Appellants concede that their truck and trailer was not lighted in every particular as required by the Vehicle Code, but contend that there was ample lighting to enable any driver using ordinary care and prudence to avoid the collision; that there were lights enough to enable other vehicles to pass safely and that therefore respondent Zickler should have seen them.
Zambrano testified that when he got to Whitewater just before dark, he checked his lights and took the trailer light off his trailer and extended it back and up to the end of the timbers; that he put it on the left-hand inside timber; that it was a red taillight; that he fastened it on there with a nail; that when he fastened on the taillight he checked the other lights; that he had four clearance lights and a taillight on his truck, and four clearance lights and a taillight on his trailer; that on the trailer two green clearance lights were on the front corners and two on the rear corners; that there was nothing obstructing those clearance lights in back; that he checked the lights when he started off from Truckhaven and they were burning.
Riding with Zambrano as guests on the Bailey truck were a Mr. and Mrs. Goodwin. Mr. Goodwin testified that he saw Zambrano check the lights on the truck at Whitewater just before dark; that there were two running lights on the side of the trailer, “either two or one”; that the taillight also was lit; that as far as he could remember it was up on one of the timbers on the left-hand side; that he actually saw it burning. Mrs. Goodwin testified to the same effect.
Appellants now contend that as a result of the above-mentioned testimony that appellants' lights had been examined and found burning only a short distance from the place of the accident and that this testimony was uncontradicted and that in view of impeaching statements made by Zickler, his testimony in reference to the lights to the effect that they were not burning was “so weak and uncertain as to be no denial at all”, citing Herbert v. Lankershim, 9 Cal.2d 409, 71 P.2d 220, and argue that even if it were true that appellants' taillights and even clearance lights were not burning at the moment of collision, as contended by Zickler, still they had been examined and found burning a distance of ten miles from the place of the accident, and the fact that Zambrano had used care and caution in checking and examining the lights to see that they were in proper order and that they were then burning would excuse him from a charge of negligence in the event of their subsequently having gone out, citing Butcher v. Thornhill, 14 Cal.App.2d 149, 58 P.2d 179; Nelson v. Signal Oil & Gas Co., 10 Cal.App.2d 448, 51 P.2d 885; Yates v. Brazelton, 108 Cal.App. 533, 291 P. 695, and Berkovitz v. American River Gravel Co., 191 Cal. 195, 215 P. 675.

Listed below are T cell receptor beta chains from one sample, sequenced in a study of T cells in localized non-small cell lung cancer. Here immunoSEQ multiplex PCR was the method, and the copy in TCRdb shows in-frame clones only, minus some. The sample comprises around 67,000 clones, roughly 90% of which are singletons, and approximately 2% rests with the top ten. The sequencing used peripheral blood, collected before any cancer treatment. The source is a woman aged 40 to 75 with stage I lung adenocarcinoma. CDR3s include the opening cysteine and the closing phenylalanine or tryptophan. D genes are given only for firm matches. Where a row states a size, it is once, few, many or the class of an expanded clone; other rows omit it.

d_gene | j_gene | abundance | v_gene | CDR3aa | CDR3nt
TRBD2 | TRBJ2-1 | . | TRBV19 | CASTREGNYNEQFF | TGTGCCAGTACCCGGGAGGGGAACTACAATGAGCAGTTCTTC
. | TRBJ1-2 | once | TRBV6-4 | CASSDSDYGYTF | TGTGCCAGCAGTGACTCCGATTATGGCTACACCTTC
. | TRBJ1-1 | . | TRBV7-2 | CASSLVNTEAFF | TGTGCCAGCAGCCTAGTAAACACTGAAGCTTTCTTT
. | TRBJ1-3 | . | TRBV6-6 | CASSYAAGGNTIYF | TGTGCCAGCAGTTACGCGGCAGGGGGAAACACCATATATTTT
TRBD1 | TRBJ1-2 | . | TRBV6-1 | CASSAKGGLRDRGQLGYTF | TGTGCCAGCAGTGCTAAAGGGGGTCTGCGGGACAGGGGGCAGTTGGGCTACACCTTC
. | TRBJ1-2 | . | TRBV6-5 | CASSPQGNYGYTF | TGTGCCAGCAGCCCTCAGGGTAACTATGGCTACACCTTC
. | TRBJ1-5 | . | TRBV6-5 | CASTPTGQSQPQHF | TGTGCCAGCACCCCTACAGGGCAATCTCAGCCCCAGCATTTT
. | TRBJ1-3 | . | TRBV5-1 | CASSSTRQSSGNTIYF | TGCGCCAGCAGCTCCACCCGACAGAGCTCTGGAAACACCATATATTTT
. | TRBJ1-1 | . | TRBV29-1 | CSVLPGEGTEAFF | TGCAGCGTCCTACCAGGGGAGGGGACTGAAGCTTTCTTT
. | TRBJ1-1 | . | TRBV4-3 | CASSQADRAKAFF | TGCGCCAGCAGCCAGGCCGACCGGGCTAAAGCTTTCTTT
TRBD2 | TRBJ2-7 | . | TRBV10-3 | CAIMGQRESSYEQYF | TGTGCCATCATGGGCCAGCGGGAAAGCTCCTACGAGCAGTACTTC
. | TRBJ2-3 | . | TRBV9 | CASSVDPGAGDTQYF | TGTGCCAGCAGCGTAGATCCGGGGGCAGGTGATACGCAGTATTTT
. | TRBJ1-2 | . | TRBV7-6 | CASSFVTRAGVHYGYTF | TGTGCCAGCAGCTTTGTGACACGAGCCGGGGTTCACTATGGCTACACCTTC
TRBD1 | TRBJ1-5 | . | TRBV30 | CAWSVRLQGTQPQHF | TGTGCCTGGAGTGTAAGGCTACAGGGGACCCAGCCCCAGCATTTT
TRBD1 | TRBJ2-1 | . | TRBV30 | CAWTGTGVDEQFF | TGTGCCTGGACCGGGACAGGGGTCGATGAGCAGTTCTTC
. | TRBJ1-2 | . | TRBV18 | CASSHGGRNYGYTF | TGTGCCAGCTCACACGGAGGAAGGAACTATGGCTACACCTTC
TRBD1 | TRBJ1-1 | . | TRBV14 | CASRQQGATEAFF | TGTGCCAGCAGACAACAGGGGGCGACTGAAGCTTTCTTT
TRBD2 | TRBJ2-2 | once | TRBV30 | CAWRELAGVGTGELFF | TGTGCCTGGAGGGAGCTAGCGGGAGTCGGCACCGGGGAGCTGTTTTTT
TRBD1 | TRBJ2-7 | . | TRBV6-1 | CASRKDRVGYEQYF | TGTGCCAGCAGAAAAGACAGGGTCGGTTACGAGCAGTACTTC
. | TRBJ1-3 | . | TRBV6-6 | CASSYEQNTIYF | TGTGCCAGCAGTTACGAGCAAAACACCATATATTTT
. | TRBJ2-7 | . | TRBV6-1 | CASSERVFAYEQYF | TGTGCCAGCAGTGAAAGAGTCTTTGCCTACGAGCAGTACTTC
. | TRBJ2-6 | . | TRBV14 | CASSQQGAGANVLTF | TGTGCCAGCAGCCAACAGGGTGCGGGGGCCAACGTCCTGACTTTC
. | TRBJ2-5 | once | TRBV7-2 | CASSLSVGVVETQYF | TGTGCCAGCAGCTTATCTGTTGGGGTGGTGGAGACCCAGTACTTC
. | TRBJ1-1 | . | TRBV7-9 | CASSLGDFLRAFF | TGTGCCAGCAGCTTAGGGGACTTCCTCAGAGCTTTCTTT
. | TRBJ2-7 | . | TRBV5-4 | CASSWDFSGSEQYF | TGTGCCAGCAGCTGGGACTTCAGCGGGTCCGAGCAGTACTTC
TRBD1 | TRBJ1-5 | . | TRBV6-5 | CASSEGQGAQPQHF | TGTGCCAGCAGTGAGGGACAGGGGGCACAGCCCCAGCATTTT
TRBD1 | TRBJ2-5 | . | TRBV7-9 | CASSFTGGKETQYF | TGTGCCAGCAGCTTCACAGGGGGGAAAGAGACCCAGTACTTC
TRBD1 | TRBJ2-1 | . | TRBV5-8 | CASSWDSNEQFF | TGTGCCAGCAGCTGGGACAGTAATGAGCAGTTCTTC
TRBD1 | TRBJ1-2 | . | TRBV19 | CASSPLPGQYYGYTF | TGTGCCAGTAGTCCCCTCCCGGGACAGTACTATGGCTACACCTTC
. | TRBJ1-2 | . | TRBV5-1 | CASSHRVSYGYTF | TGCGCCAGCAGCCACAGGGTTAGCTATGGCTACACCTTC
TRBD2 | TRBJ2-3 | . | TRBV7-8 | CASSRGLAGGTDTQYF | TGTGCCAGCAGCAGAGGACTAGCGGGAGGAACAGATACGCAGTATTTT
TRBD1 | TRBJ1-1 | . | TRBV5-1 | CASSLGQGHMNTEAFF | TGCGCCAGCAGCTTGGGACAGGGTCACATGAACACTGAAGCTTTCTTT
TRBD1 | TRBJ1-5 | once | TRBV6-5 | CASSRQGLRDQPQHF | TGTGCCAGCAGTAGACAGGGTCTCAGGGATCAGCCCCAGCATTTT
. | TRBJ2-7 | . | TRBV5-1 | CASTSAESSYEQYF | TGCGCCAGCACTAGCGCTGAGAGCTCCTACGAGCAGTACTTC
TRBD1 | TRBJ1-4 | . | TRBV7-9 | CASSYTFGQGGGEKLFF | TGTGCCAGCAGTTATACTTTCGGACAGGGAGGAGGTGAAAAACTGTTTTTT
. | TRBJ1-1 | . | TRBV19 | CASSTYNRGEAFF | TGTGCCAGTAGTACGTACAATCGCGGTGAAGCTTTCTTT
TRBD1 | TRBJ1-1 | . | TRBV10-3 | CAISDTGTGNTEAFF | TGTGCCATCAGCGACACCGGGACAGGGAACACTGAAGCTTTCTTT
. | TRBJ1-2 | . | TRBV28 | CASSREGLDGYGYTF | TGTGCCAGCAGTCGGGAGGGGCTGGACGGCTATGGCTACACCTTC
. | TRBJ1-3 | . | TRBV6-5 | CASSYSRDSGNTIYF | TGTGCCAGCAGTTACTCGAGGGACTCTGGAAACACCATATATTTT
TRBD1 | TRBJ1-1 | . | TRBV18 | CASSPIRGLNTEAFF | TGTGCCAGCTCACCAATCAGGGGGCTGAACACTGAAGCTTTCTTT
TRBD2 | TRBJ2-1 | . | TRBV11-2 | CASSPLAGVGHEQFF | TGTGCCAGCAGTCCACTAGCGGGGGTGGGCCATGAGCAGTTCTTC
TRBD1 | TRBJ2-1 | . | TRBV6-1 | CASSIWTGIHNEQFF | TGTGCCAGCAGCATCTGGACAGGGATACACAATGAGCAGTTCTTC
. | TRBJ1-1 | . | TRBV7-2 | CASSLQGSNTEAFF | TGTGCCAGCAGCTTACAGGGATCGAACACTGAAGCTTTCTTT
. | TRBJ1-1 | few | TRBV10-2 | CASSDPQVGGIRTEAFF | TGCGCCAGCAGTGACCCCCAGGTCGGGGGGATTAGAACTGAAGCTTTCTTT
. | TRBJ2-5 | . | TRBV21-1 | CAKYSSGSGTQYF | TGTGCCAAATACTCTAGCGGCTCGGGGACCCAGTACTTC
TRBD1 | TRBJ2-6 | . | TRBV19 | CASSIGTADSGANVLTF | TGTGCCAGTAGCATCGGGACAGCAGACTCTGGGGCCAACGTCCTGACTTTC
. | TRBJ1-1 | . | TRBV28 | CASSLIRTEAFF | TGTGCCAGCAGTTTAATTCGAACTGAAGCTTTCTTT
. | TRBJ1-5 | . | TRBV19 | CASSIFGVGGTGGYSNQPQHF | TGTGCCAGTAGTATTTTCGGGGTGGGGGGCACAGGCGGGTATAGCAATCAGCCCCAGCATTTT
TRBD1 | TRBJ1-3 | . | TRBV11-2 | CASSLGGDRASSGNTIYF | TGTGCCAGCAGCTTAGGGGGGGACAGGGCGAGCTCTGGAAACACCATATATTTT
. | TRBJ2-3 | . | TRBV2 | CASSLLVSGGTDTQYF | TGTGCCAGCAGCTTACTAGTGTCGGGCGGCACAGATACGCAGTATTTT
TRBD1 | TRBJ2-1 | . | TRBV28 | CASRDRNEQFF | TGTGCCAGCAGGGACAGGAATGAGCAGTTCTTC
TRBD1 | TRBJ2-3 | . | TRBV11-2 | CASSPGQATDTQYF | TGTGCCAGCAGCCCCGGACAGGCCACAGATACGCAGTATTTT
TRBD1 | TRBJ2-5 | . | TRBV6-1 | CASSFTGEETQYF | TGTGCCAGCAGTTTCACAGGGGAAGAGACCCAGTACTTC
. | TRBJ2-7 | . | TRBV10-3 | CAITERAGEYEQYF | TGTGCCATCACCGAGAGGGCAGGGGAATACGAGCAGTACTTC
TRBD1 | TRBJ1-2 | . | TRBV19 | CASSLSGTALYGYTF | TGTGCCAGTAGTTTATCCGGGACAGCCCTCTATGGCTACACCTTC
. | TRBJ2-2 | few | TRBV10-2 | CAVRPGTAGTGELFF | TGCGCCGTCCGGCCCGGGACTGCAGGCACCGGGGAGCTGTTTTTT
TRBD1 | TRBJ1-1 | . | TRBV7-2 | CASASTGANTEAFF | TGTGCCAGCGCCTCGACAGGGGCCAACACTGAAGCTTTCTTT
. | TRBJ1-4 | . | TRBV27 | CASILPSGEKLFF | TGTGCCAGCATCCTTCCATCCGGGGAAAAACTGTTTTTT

From an examination of the record there is an apparent conflict in reference to the number of lights and whether or not they were lighted at the time of the accident.
Zickler testified that after the accident both he and Zambrano looked at the end of the Bailey trailer and there were “no lights on it and no reflectors, and we made an inspection of the wire and he had no wire leading from the truck to the trailer”; and that on the timbers there were no lights. He further testified that Zambrano then stated to him that “the trailer had been out of use for some length of time and that he was sent up to San Pedro to get this load of house-moving equipment and he was supposed to be back before dark and they sent the truck out without lighting equipment which should have been on it, that the state requires for them to carry, and he thought he would be back in before dark that evening”.